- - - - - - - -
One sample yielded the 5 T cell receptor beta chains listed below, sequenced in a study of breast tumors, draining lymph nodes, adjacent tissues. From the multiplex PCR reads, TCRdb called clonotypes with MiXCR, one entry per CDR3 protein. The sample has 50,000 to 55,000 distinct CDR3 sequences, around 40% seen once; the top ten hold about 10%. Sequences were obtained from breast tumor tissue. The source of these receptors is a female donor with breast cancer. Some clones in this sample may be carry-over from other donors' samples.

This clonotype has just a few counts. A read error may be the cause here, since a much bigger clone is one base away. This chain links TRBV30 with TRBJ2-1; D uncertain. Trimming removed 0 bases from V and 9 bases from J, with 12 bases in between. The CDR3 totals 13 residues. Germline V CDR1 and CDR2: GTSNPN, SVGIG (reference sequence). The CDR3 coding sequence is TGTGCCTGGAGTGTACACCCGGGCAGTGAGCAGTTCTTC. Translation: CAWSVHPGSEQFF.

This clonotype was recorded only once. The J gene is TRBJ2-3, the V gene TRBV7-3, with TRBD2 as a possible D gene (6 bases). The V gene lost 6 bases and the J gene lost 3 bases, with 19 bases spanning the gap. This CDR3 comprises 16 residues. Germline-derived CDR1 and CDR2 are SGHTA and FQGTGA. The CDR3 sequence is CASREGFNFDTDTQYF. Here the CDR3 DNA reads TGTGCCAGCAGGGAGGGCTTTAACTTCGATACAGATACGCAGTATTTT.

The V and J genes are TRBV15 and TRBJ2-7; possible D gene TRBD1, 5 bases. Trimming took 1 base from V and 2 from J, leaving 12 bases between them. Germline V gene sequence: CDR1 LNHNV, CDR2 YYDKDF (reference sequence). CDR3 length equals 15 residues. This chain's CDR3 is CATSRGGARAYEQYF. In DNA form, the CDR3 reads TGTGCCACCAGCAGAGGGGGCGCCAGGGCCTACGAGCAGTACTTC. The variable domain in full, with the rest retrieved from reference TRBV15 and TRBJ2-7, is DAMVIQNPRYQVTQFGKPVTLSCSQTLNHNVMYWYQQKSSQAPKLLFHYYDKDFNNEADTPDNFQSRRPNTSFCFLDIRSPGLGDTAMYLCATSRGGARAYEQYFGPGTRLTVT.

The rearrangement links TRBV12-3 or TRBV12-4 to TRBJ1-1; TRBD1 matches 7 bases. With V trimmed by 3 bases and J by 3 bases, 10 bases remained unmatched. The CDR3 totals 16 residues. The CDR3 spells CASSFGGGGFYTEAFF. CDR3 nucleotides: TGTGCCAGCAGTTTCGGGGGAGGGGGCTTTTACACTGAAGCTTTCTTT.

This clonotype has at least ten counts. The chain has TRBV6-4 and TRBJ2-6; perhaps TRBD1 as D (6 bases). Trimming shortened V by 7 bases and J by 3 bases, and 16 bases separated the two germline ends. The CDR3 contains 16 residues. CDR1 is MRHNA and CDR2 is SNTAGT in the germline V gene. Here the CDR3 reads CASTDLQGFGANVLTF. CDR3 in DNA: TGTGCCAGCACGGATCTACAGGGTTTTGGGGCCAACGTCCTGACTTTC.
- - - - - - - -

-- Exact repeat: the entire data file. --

One sample yielded the 5 T cell receptor beta chains listed below, sequenced in a study of breast tumors, draining lymph nodes, adjacent tissues. From the multiplex PCR reads, TCRdb called clonotypes with MiXCR, one entry per CDR3 protein. The sample has 50,000 to 55,000 distinct CDR3 sequences, around 40% seen once; the top ten hold about 10%. Sequences were obtained from breast tumor tissue. The source of these receptors is a female donor with breast cancer. Some clones in this sample may be carry-over from other donors' samples.

This clonotype has just a few counts. A read error may be the cause here, since a much bigger clone is one base away. This chain links TRBV30 with TRBJ2-1; D uncertain. Trimming removed 0 bases from V and 9 bases from J, with 12 bases in between. The CDR3 totals 13 residues. Germline V CDR1 and CDR2: GTSNPN, SVGIG (reference sequence). The CDR3 coding sequence is TGTGCCTGGAGTGTACACCCGGGCAGTGAGCAGTTCTTC. Translation: CAWSVHPGSEQFF.

This clonotype was recorded only once. The J gene is TRBJ2-3, the V gene TRBV7-3, with TRBD2 as a possible D gene (6 bases). The V gene lost 6 bases and the J gene lost 3 bases, with 19 bases spanning the gap. This CDR3 comprises 16 residues. Germline-derived CDR1 and CDR2 are SGHTA and FQGTGA. The CDR3 sequence is CASREGFNFDTDTQYF. Here the CDR3 DNA reads TGTGCCAGCAGGGAGGGCTTTAACTTCGATACAGATACGCAGTATTTT.

The V and J genes are TRBV15 and TRBJ2-7; possible D gene TRBD1, 5 bases. Trimming took 1 base from V and 2 from J, leaving 12 bases between them. Germline V gene sequence: CDR1 LNHNV, CDR2 YYDKDF (reference sequence). CDR3 length equals 15 residues. This chain's CDR3 is CATSRGGARAYEQYF. In DNA form, the CDR3 reads TGTGCCACCAGCAGAGGGGGCGCCAGGGCCTACGAGCAGTACTTC. The variable domain in full, with the rest retrieved from reference TRBV15 and TRBJ2-7, is DAMVIQNPRYQVTQFGKPVTLSCSQTLNHNVMYWYQQKSSQAPKLLFHYYDKDFNNEADTPDNFQSRRPNTSFCFLDIRSPGLGDTAMYLCATSRGGARAYEQYFGPGTRLTVT.

The rearrangement links TRBV12-3 or TRBV12-4 to TRBJ1-1; TRBD1 matches 7 bases. With V trimmed by 3 bases and J by 3 bases, 10 bases remained unmatched. The CDR3 totals 16 residues. The CDR3 spells CASSFGGGGFYTEAFF. CDR3 nucleotides: TGTGCCAGCAGTTTCGGGGGAGGGGGCTTTTACACTGAAGCTTTCTTT.

This clonotype has at least ten counts. The chain has TRBV6-4 and TRBJ2-6; perhaps TRBD1 as D (6 bases). Trimming shortened V by 7 bases and J by 3 bases, and 16 bases separated the two germline ends. The CDR3 contains 16 residues. CDR1 is MRHNA and CDR2 is SNTAGT in the germline V gene. Here the CDR3 reads CASTDLQGFGANVLTF. CDR3 in DNA: TGTGCCAGCACGGATCTACAGGGTTTTGGGGCCAACGTCCTGACTTTC.